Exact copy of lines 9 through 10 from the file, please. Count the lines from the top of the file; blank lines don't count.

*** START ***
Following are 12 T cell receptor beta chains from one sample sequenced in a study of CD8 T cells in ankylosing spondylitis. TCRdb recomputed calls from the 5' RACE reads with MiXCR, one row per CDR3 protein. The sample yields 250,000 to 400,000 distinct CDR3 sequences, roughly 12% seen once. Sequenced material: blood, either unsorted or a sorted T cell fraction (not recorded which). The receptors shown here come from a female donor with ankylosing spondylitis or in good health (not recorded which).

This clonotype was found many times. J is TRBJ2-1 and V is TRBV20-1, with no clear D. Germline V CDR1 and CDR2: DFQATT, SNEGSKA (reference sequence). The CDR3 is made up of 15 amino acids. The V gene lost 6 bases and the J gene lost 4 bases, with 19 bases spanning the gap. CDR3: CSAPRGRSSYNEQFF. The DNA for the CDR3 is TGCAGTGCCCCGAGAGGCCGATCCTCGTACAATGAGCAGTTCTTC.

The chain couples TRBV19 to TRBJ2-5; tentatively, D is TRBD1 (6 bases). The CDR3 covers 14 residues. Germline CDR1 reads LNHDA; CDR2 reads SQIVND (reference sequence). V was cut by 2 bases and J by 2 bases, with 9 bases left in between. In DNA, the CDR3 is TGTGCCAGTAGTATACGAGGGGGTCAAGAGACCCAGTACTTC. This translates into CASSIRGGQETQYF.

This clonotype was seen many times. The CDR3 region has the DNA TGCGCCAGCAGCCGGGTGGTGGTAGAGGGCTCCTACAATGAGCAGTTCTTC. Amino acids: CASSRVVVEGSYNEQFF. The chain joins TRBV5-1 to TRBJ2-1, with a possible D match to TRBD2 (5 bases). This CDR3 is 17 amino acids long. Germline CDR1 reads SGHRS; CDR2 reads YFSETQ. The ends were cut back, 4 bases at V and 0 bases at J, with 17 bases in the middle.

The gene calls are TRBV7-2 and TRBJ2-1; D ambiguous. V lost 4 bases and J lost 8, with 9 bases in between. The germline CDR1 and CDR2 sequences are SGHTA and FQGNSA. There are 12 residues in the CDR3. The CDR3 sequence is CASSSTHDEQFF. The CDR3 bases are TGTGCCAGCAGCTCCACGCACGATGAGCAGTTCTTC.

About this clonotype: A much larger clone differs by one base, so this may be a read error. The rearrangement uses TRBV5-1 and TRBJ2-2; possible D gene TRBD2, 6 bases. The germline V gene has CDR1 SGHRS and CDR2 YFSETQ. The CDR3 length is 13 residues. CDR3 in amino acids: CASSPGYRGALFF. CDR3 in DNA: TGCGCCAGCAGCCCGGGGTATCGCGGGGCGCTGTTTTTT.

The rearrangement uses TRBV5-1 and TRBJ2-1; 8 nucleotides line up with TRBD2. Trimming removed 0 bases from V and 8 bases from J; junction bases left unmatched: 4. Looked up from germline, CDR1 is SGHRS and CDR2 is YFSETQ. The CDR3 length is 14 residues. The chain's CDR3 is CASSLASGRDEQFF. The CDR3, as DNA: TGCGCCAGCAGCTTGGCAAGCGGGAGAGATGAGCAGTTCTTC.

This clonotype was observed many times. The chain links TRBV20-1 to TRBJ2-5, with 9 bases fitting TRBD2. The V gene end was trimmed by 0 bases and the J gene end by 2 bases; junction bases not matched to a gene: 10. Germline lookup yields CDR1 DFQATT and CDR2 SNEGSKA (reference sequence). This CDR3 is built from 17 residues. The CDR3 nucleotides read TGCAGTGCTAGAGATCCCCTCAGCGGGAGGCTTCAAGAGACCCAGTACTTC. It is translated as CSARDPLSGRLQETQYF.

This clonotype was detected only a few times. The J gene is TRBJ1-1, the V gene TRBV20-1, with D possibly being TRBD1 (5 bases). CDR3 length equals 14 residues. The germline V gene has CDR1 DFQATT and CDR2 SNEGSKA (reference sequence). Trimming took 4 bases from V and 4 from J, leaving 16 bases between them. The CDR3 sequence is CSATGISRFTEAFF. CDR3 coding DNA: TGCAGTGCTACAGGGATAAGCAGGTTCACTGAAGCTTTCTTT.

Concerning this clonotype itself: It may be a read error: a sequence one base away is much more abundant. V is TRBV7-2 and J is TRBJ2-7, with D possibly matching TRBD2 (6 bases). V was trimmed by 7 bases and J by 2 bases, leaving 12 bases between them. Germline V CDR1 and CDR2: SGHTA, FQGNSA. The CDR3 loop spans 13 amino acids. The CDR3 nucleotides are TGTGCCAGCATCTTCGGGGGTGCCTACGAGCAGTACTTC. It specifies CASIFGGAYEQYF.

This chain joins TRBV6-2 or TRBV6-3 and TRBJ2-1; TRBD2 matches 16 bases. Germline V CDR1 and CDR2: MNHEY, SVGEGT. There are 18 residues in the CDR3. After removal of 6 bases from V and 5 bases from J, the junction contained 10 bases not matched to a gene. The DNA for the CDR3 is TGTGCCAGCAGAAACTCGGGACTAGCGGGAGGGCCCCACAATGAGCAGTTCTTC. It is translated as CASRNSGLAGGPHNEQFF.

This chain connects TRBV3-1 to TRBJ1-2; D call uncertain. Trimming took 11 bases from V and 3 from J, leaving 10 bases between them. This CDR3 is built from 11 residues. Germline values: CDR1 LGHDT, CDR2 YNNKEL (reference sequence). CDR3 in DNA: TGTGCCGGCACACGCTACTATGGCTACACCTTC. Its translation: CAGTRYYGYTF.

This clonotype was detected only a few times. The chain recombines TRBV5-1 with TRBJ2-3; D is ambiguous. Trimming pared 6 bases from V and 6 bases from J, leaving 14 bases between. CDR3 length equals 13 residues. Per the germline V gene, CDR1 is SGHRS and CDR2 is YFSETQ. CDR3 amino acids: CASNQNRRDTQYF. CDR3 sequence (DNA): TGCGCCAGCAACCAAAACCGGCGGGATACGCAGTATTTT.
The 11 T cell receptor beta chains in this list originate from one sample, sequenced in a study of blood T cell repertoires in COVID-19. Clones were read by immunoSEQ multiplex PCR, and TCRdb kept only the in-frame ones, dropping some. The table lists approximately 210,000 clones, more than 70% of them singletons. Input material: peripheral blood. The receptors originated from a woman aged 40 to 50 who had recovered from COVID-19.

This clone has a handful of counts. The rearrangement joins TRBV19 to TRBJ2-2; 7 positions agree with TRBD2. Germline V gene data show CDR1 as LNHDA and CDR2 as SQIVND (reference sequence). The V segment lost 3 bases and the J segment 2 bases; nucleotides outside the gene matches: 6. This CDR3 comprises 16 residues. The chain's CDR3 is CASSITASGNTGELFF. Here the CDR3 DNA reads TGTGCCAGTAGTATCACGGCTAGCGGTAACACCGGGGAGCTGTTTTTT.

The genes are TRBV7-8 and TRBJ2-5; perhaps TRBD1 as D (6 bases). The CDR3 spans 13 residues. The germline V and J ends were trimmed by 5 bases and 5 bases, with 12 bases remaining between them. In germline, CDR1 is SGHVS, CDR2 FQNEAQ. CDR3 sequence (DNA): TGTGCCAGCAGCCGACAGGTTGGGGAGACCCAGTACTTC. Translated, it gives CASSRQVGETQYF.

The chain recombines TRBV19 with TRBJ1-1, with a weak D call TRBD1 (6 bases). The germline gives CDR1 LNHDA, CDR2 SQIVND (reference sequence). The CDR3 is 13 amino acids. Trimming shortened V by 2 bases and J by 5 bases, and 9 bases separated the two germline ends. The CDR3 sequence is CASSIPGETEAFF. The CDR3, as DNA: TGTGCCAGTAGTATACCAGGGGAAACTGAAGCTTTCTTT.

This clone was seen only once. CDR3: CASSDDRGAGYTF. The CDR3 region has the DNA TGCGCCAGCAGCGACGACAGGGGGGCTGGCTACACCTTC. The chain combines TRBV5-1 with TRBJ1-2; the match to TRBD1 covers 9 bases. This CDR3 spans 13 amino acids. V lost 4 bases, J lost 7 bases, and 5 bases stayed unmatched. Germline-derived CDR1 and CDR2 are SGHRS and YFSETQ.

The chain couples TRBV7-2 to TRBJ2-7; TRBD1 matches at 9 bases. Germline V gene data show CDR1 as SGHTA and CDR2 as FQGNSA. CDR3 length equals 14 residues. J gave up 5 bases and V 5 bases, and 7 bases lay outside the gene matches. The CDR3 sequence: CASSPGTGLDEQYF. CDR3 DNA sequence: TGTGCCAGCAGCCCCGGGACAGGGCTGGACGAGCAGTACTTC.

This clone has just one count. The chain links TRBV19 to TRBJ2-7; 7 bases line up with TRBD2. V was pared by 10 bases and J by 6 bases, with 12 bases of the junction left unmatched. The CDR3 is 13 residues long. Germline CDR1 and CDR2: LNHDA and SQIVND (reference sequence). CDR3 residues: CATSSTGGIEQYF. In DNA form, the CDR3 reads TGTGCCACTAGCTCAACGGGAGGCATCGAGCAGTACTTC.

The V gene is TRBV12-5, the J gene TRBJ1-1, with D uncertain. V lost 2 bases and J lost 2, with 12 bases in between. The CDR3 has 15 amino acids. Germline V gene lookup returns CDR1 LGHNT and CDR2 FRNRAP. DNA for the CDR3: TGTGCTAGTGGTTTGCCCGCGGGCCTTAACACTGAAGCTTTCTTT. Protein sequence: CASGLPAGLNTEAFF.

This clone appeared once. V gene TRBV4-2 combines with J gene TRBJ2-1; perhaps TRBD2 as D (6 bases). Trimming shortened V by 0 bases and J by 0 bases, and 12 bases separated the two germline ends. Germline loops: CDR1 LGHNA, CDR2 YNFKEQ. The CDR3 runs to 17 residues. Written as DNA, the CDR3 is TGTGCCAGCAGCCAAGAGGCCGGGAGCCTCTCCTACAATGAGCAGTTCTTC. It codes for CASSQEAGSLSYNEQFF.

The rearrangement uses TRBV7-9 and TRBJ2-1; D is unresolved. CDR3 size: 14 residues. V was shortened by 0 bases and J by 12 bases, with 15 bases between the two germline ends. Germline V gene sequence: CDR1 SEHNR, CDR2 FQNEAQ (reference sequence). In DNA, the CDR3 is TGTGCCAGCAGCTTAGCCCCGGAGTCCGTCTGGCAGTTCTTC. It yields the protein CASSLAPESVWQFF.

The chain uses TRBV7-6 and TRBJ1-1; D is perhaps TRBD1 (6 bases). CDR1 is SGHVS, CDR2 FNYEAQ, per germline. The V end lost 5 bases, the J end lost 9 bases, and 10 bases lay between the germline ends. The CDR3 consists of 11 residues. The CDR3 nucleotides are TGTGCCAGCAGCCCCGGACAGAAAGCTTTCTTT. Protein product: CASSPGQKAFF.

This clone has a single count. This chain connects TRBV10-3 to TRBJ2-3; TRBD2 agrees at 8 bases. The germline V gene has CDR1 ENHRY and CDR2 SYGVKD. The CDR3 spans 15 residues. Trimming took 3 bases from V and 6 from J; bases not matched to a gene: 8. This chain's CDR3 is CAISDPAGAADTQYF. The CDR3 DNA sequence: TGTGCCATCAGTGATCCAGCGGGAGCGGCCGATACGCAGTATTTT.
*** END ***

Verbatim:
This clonotype was detected only a few times. The J gene is TRBJ1-1, the V gene TRBV20-1, with D possibly being TRBD1 (5 bases). CDR3 length equals 14 residues. The germline V gene has CDR1 DFQATT and CDR2 SNEGSKA (reference sequence). Trimming took 4 bases from V and 4 from J, leaving 16 bases between them. The CDR3 sequence is CSATGISRFTEAFF. CDR3 coding DNA: TGCAGTGCTACAGGGATAAGCAGGTTCACTGAAGCTTTCTTT.

Concerning this clonotype itself: It may be a read error: a sequence one base away is much more abundant. V is TRBV7-2 and J is TRBJ2-7, with D possibly matching TRBD2 (6 bases). V was trimmed by 7 bases and J by 2 bases, leaving 12 bases between them. Germline V CDR1 and CDR2: SGHTA, FQGNSA. The CDR3 loop spans 13 amino acids. The CDR3 nucleotides are TGTGCCAGCATCTTCGGGGGTGCCTACGAGCAGTACTTC. It specifies CASIFGGAYEQYF.